After the Father identifies Jesus as his beloved Son in whom he is well pleased and after he says to hear his Son, what happens?  Jesus touches them and speaks.  He says, “Arise, and do not be afraid.”  The Father’s voice terrified them.  The voice that terrified them told them to listen to a different voice, the voice of Jesus.  The voice of Jesus does not terrify us.  It tells us not to be afraid.  Why shouldn’t we be afraid?  When God spoke his law through Moses, the people saw his glory reflected on Moses’s face and they were afraid and when the Father spoke from the cloud, the disciples were afraid.  But the words that come from Jesus take away our fear.  Why is that?

 

John, one of the three men up on the mountain with Jesus, Moses, and Elijah, explains.  In his introduction to his Gospel, he writes:

 

And the Word became flesh and dwelt among us, and we beheld His glory, the glory as of the only begotten of the Father, full of grace and truth. (John 1:14)

 

Peter, James, and John saw Christ’s glory.  It is the glory of the only begotten of the Father.  It’s God’s glory.  But this glory doesn’t make us afraid.  Christ is the Word made flesh.  In him is grace and truth.  His glory is the glory of grace and truth.  If you strip grace away from Christ’s glory, his glory will terrify you.  But when you join glory to grace, it will forgive you, rescue you, comfort you, strengthen you, and bring you to glory.

 

But you cannot join glory to grace.  Only God can.  In Jesus God’s grace and glory are joined together.  Jesus is God in the flesh.  Our God is our brother.  As our brother he brought God’s glory to us.  What was Jesus talking about with Moses and Elijah?  St. Luke, in his account of this event, tells us that they were talking about Christ’s death.  Moses and Elijah were the most courageous of all the Old Testament prophets.  Moses stood up to Pharaoh – the most powerful man in the world – with nothing but God’s word to sustain him.  He defied Pharaoh and became God’s instrument in setting Israel free from slavery.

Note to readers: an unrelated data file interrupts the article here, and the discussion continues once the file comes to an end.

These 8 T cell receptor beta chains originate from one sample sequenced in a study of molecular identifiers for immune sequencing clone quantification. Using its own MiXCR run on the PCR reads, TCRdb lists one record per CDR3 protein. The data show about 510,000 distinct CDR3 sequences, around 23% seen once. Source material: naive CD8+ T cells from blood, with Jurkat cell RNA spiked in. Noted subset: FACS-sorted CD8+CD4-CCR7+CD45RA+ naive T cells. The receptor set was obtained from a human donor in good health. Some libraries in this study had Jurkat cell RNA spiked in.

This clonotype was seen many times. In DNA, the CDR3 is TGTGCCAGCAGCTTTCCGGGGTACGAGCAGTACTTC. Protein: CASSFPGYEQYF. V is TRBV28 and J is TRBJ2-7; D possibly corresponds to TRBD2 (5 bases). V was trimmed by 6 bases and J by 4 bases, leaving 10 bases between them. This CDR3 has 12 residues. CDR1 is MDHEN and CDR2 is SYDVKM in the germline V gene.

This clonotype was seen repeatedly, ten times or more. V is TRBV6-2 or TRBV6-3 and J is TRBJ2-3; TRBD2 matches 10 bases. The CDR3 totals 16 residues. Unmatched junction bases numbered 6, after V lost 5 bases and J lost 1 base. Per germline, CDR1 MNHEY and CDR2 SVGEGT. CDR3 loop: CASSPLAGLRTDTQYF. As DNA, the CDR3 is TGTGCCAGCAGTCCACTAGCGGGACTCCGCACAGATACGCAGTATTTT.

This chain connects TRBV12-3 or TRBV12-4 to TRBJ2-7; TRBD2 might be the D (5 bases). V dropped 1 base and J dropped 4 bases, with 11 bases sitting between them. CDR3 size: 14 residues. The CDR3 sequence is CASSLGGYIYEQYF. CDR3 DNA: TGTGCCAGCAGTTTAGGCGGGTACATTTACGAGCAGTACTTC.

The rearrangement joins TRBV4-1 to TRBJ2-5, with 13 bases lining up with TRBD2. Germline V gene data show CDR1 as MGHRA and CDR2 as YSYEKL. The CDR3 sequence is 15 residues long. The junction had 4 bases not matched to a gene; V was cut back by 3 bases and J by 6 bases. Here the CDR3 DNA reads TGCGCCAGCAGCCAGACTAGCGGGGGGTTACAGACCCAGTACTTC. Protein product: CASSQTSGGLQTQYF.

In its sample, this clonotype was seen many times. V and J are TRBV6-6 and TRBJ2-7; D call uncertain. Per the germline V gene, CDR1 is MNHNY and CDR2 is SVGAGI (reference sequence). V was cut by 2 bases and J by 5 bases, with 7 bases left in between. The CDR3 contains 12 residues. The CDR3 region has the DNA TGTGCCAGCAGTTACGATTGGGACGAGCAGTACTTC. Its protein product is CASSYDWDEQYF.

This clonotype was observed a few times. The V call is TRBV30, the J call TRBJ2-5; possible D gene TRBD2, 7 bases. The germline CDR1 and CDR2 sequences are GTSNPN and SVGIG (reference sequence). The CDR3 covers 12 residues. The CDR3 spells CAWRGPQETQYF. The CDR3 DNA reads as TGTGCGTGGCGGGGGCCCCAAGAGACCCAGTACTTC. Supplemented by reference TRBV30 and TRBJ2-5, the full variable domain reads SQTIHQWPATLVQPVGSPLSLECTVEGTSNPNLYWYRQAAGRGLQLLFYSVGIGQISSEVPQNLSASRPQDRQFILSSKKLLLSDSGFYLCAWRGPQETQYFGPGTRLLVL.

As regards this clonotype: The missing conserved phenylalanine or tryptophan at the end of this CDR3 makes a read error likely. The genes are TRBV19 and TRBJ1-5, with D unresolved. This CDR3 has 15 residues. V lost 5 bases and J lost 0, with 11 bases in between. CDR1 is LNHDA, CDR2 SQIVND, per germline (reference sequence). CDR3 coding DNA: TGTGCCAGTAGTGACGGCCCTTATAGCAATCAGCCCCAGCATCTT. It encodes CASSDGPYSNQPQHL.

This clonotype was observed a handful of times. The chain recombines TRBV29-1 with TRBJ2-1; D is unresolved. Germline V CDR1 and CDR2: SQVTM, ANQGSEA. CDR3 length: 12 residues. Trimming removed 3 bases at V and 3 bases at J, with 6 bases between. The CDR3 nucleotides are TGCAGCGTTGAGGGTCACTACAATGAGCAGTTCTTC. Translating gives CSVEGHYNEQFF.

Elijah was a true prophet surrounded by false prophets.  He condemned idolatry when doing so could get a man killed.  But God did not permit his enemies to kill him.  Elijah never died.  Moses and Elijah spoke with Jesus on the mountain where he revealed his glory to Peter, James, and John.  They talked about Christ’s impending death on the cross for the sin of the world.

 

Moses and Elijah represent the Old Testament.  Peter, James, and John represent the New Testament.  They all speak of Jesus.  They all proclaim his crucifixion.  They teach us about God’s grace, his undeserved kindness, his love for the unlovable, and the full and free forgiveness of sins that flow from his death into our lives.

 

God’s glory apart from Jesus is the glory of the law that condemns us all to hell.  God’s glory in Christ is the glory of the gospel that forgives us all our sins and sends us to heaven.  On the mountain, his clothes became as white as light.  White signifies the forgiveness of sins. Through Isaiah, God said:

 

“Come now, and let us reason together,”
Says the Lord,
“Though your sins are like scarlet,
They shall be as white as snow;
Though they are red like crimson,
They shall be as wool.” (Isaiah 1:18)

 

In Baptism, we put on Christ as a white robe that covers all our sins.  St. Paul writes, “For you are all sons of God through faith in Christ Jesus.  For as many of you as were baptized into Christ have put on Christ.” (Galatians 3:26-27)  To be washed in baptism is to be washed in Christ’s blood.  St. John describes the saints in heaven in Revelation 7:14, “These are the ones who come out of the great tribulation, and washed their robes and made them white in the blood of the Lamb.”